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Fritz Lang's Indian Epic (The Tiger of Eschnapur / The Indian Tomb)

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Manufacturer Description

After more than two decades of exile in Hollywood, master filmmaker Fritz Lang triumphantly returned to his native Germany to direct this lavish two-part adventure tale from a story he co-authored almost forty years earlier. Called to India by the Maharajah of Eschnapur, architect Paul Hubschmid falls in love with beautiful temple dancer Seetha (Debra Paget), who is promised to the Maharajah. Their betrayal ignites the ruler's wrath, and the lovers are forced to flee into the desert for a series of spectacular adventures! Featuring breathtaking location photography and nail-biting suspense, this epic is highlighted by Paget's erotic temple dance, a battle to the death with a man-eating tiger, sandstorms, a cave of lepers, and a bloody palace rebellion. Together these films provide a cinematic link between classic silent serials and the modern action thrills of Indiana Jones and The Mummy. Previously available in America as "Journey to the Lost City," a radically condensed 90-minute version, these exotic masterpieces are presented in this specially priced 2-disc boxed set completely restored to their original splendor! (The two films in this set--"The Tiger Of Eschnapur" and "The Indian Tomb"--are also available individually.)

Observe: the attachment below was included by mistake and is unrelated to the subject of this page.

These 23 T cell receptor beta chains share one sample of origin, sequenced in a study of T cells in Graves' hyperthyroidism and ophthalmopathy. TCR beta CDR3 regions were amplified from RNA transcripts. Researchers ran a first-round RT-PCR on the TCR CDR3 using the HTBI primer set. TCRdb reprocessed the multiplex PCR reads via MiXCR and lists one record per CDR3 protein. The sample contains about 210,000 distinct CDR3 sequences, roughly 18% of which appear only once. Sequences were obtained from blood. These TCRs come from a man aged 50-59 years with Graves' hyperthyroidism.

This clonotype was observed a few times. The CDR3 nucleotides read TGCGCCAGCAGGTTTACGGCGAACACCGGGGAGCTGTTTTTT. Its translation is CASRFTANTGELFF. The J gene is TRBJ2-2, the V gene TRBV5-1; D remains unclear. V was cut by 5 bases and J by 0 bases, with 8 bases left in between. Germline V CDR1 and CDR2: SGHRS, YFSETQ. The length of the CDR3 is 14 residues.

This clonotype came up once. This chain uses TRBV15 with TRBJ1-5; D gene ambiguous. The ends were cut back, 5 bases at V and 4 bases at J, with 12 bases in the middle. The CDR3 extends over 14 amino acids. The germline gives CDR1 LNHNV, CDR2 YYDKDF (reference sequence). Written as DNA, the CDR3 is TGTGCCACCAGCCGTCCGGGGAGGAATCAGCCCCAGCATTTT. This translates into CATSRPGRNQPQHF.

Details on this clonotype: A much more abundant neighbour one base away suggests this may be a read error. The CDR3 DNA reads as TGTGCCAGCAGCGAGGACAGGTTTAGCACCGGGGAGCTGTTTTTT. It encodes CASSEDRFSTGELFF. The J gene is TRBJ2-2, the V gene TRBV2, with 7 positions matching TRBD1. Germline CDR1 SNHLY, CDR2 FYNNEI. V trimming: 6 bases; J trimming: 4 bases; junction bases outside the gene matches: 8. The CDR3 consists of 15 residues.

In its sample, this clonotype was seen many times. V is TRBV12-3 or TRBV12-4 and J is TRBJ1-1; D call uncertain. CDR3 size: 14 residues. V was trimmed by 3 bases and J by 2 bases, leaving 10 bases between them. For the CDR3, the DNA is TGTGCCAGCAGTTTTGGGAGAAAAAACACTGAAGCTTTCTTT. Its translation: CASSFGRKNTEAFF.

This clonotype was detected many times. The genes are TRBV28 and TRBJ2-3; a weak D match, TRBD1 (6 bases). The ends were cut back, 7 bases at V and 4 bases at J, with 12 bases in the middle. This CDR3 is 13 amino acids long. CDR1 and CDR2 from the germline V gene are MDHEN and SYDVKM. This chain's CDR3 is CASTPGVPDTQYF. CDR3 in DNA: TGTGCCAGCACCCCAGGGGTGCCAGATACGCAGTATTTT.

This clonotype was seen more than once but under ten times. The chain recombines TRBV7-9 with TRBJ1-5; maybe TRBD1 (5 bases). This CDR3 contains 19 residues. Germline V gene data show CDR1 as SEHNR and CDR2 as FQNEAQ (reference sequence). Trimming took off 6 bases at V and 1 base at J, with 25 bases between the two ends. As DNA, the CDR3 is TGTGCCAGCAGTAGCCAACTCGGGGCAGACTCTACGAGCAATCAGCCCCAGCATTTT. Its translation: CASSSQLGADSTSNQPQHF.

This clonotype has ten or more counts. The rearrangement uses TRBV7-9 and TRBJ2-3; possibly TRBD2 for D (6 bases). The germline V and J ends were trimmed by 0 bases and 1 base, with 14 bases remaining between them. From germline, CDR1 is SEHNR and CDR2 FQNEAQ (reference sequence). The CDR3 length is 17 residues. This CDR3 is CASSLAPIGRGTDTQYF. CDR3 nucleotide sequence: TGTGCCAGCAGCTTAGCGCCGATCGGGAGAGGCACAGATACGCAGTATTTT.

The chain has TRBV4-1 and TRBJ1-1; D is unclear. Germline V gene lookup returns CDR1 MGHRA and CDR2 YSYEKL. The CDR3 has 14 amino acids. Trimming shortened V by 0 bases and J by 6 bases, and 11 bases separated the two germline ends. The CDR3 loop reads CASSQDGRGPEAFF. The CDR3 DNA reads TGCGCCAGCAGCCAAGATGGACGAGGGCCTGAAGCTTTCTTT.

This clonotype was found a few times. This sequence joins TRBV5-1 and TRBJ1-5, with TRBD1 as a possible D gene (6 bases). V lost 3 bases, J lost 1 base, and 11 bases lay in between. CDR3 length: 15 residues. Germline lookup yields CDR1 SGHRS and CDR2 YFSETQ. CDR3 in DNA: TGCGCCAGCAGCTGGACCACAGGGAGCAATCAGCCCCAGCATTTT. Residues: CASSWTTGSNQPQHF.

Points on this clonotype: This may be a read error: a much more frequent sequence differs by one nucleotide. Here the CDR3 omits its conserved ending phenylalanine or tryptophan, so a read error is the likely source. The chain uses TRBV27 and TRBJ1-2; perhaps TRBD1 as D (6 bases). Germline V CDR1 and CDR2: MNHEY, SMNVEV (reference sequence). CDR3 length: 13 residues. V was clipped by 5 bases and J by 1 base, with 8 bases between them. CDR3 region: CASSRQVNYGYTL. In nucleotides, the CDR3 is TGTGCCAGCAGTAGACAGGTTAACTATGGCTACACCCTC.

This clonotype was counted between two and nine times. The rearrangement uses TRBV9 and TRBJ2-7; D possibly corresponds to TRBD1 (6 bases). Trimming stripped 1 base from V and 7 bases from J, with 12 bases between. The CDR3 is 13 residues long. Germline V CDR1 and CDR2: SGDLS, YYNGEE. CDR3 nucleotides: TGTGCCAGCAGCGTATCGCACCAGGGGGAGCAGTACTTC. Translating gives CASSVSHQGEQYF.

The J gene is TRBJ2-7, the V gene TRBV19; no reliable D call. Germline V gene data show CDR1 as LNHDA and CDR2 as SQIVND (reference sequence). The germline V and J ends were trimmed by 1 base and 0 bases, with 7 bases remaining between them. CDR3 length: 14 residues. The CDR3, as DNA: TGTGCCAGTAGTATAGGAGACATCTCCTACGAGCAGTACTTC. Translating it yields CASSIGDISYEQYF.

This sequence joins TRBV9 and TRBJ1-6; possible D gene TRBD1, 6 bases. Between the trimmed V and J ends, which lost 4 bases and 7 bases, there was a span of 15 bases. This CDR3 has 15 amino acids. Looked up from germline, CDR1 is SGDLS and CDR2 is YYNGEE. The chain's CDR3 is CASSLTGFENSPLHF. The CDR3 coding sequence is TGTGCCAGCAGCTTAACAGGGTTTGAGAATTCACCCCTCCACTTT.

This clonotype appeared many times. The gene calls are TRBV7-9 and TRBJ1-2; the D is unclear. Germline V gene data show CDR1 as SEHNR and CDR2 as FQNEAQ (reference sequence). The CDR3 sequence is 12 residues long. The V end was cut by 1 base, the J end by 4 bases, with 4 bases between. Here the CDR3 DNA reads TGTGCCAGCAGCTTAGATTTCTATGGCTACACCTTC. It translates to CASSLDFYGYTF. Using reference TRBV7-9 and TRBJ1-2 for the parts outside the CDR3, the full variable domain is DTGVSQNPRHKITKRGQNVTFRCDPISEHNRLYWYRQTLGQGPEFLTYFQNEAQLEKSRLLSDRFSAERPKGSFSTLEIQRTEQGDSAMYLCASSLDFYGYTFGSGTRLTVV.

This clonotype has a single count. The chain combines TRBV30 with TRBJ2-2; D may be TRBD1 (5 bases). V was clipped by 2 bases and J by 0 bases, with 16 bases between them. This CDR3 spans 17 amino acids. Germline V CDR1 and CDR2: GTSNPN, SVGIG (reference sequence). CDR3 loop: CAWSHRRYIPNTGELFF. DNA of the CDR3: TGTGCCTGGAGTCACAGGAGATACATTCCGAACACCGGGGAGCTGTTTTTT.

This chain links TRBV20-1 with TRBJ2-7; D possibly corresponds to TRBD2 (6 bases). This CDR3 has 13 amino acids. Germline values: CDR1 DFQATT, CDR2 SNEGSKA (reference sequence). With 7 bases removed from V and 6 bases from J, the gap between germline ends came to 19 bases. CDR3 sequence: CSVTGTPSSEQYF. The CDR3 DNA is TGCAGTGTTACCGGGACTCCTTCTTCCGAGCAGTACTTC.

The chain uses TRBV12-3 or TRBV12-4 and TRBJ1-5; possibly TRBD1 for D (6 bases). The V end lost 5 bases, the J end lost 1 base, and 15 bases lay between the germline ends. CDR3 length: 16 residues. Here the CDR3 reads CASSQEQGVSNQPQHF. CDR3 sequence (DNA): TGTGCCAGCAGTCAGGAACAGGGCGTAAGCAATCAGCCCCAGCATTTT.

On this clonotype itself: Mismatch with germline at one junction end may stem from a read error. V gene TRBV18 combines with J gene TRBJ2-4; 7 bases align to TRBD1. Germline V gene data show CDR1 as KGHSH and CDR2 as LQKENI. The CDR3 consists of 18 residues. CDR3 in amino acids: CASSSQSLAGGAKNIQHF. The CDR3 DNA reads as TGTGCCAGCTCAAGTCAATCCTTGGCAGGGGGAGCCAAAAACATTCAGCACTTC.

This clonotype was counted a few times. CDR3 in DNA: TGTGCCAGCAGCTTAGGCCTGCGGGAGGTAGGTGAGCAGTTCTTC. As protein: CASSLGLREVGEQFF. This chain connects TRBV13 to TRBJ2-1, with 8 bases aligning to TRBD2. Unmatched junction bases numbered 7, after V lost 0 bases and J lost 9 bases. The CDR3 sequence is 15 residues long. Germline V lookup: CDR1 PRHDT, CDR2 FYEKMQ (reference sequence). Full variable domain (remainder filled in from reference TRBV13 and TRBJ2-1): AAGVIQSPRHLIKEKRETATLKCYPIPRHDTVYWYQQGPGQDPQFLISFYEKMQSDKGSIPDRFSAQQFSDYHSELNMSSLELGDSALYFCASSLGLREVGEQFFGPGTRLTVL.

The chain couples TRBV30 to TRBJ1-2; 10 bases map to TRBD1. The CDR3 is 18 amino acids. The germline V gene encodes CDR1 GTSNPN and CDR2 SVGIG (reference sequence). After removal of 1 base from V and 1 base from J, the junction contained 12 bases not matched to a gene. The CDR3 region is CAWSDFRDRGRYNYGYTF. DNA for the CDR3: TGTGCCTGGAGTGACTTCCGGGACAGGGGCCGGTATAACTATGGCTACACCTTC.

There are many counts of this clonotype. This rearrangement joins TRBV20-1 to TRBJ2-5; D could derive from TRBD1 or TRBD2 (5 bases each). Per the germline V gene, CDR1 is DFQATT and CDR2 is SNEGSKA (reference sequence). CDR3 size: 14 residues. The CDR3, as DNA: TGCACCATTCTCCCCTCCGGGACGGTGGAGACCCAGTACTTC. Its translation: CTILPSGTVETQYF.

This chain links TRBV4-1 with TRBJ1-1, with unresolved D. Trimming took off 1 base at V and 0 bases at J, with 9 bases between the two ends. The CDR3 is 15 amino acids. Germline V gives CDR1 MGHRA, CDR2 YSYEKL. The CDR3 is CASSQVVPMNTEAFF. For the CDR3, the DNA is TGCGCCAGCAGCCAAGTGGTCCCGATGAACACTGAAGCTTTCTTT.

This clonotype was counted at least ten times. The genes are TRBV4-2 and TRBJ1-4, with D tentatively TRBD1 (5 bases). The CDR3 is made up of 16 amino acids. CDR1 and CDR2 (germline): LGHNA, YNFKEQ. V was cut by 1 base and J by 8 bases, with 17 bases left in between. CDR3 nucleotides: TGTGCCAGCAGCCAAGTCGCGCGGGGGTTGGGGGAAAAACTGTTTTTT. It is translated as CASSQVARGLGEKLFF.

Long dismissed as the last gasp of a great directing career, Fritz Lang's two-part saga of India needs to be rescued from cinema's dustbin. While it has clear limitations, notably the listless actors and shoddy special effects (hard to overlook the fake tiger), this opus is marked by an awesome sense of formal design, immaculate camera composition, and the creeping sense of fate messing up the characters' lives. In the first part, The Tiger of Eschnapur, we delve into the political and personal intrigue that results from a maharaja's infatuation with a temple dancer (sawed-off, sexy Debra Paget). Lang's pacing is deliberate; sometimes the movie resembles an Indiana Jones yarn slowed to a stroll. But as Lang brings the many threads together, the scheme emerges, and the crisp location shooting in India presents a storybook exoticism that, admittedly, has little to do with reality.

In the second part, The Indian Tomb, a lovesick maharaja exacts his vengeance. Auteurists will recognize Lang's impeccable eye for screen space and his obsessive concern with the price of tempting fate. Even non-auteurists will appreciate the revolt of the underground leper colony and the cobra dance performed by Paget, who wears something less than a bikini. This is melodrama served up without apology by a director more interested in patterns than psychology. --Robert Horton

Key Product Details

  • Director: Fritz Lang
  • Number Of Discs: 2
  • Run Time: 201 (Minutes)
  • UPC: 014381956528